Thursday, February 20, 2014

Third Time's the Charm: the version 3.0 phenomenon

Somewhere, I have a vague recollection of reading advice from someone (Bill Gates?) that it takes three versions to get things right. The context may have been a justification of the wild success of Windows 3.0.

Or, I could be just making it up.

But one thing I have noticed is that there's a definite bias toward looking at software three times.

I worked (briefly) with an agile project management group that suggested that everything will be released three times, called the "Good", "Better", "Best" releases.

  • The good release passed the unit tests.
  • The better release included any non-functional (performance, auditability, maintainability, etc.) improvements required.
  • The best implementation possible.
Not everything required three releases. Simpler components can merge better and best. Some components simply start out in really, really good shape.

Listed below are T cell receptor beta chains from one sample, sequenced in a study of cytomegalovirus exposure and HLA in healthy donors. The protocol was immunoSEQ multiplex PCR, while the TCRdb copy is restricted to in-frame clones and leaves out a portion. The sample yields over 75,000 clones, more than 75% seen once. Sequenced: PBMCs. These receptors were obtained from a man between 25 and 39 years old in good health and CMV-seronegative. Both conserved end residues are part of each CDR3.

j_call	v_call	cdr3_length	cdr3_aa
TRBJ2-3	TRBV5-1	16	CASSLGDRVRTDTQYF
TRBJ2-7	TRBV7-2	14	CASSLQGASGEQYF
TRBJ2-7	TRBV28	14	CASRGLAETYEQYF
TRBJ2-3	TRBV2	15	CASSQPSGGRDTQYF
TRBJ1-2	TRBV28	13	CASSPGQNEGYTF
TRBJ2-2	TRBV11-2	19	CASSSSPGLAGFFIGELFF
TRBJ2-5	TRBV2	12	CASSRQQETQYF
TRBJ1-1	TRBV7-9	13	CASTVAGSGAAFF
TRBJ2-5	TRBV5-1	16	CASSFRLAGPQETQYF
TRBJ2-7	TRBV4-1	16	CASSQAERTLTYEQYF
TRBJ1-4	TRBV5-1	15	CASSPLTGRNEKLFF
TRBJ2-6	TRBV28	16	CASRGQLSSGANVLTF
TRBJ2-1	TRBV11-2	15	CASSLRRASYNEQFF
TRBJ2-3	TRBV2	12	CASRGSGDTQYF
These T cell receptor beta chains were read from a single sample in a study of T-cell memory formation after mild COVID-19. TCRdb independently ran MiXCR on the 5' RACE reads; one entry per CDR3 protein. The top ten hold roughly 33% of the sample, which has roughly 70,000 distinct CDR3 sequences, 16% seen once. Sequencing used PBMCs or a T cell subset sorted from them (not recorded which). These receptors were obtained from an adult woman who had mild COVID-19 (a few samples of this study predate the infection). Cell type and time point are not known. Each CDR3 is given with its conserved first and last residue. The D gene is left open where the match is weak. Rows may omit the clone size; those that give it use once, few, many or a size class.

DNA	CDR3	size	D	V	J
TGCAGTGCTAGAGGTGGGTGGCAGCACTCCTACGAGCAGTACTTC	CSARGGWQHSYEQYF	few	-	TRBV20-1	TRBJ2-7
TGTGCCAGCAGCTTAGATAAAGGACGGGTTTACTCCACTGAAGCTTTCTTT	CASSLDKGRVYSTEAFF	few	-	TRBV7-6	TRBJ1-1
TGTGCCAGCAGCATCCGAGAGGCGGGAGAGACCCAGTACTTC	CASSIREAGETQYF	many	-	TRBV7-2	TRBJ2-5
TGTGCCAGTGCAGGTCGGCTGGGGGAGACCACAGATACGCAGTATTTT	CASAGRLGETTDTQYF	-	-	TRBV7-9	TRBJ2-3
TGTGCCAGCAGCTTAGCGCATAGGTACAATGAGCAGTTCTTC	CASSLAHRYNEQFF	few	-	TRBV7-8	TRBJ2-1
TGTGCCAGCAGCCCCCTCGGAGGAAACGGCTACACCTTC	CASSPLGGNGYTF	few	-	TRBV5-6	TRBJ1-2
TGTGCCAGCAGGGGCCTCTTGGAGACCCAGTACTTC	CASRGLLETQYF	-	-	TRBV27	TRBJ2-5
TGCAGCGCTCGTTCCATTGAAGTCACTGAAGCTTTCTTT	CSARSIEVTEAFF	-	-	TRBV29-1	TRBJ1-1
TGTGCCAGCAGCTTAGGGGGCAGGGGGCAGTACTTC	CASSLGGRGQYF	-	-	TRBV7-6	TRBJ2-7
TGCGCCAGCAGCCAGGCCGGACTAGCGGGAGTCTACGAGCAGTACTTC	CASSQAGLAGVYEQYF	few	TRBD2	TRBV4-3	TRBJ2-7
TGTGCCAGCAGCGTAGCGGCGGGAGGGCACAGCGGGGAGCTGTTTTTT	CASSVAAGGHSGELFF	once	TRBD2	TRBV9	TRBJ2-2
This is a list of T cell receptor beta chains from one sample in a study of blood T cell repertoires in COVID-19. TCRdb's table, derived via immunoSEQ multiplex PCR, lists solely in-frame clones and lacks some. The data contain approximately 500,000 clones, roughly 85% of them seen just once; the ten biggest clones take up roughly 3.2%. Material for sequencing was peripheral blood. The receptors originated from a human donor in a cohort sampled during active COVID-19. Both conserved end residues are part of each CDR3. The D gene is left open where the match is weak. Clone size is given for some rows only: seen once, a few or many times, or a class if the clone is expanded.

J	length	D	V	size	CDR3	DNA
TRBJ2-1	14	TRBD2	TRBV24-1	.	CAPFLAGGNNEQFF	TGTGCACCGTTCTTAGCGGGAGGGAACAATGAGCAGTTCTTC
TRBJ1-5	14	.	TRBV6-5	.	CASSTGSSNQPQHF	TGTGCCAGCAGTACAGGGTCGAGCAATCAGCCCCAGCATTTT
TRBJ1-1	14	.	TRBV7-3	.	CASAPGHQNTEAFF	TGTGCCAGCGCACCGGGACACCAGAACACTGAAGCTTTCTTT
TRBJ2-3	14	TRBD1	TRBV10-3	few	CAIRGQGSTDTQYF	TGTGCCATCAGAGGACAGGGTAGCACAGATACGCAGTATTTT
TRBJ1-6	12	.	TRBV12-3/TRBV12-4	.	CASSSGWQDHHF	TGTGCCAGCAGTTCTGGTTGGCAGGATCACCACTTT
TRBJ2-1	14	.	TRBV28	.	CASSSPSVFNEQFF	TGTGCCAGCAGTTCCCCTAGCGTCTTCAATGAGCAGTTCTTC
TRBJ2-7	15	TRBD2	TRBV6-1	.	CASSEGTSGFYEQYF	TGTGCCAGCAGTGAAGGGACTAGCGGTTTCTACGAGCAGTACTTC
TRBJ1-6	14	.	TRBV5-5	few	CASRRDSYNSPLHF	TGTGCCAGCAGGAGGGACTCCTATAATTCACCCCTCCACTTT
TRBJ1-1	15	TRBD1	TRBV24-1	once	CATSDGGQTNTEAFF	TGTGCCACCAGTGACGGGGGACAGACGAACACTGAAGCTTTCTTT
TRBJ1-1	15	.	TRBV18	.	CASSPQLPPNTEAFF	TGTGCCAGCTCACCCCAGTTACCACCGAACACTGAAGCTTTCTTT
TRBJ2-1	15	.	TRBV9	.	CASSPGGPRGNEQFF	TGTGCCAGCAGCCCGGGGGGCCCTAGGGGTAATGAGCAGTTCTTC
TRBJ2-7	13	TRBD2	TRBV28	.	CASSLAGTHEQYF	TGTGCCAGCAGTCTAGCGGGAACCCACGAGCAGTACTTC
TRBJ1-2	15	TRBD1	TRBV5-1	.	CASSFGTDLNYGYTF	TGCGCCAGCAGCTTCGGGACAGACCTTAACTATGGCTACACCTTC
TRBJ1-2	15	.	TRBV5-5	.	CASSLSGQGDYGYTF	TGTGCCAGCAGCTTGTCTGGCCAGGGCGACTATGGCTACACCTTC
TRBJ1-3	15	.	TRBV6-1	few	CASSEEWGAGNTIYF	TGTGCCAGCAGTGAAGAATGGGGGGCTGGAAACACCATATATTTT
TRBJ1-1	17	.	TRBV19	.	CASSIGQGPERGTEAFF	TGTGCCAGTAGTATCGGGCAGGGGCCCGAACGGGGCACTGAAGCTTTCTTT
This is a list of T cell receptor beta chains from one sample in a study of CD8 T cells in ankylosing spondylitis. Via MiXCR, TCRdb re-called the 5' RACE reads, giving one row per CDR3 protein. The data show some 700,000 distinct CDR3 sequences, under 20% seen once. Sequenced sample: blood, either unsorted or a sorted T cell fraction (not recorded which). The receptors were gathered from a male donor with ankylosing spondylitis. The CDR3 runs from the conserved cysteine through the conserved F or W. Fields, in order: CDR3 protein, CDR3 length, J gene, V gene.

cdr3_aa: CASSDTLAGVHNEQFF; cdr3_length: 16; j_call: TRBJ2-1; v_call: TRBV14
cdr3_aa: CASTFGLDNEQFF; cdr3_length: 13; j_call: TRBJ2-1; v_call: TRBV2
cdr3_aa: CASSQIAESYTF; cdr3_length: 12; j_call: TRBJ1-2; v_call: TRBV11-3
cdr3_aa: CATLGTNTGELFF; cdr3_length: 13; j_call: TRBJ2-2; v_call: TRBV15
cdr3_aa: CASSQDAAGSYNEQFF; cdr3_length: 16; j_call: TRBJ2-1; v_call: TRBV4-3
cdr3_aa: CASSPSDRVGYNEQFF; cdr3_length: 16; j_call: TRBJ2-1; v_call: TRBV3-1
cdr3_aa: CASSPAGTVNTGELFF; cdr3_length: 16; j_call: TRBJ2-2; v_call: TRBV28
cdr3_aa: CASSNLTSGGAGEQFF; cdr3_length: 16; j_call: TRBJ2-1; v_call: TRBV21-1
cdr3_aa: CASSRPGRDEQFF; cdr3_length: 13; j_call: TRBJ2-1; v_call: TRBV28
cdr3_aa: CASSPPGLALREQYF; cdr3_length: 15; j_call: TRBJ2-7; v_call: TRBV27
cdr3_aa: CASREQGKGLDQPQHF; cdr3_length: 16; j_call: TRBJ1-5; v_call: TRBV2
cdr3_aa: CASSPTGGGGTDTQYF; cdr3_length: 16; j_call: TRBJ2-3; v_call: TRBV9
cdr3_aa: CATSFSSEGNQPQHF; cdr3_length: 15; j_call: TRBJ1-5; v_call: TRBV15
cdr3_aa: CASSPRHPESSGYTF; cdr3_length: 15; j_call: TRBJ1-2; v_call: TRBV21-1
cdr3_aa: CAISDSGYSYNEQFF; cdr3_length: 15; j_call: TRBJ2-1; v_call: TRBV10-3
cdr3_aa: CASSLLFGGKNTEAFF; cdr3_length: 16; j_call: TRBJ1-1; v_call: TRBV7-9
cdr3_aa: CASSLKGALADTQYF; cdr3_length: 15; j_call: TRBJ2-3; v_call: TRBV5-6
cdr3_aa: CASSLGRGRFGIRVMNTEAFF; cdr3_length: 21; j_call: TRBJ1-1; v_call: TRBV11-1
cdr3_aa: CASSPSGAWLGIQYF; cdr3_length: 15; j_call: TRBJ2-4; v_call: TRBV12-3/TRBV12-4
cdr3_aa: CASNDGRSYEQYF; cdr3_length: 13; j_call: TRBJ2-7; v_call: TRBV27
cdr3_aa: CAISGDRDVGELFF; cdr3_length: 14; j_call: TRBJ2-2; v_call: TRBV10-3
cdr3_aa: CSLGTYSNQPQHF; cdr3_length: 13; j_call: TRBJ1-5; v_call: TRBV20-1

Teaching Moment

What I've also noticed is that the explanation of the component -- writing documentation, presenting to peers in a walkthrough -- leads to profound rethinking. 

May things may appear to be better or best in the sense above. Until we have to explain them. Then they're no longer "best" but merely "better" or perhaps even "good." 

A few minutes spent hand-waving through a design often points to things that aren't quite to easy to explain. A walkthrough is very beneficial to the person doing the presentation.

But, not too early.

When I made military software, we had Preliminary Design Reviews that were done before coding begins. The idea was to surround the difficult coding work with yet more process steps and yet more deliverable intermediate results. 

The intent was noble: if a walkthrough reveals so much, then do the walkthroughs early and often.

However. I'm beginning to think that early isn't ideal.

I think that the design walkthrough should be delayed until after minimally working code exists. Once there's code -- with automated unit tests -- then refactoring to meet non-functional quality factors (like performance) is easier and more likely to be successful.

Also, refactoring to make the software clear, simple, and elegant should probably wait until it works and has a complete suite of automated unit tests.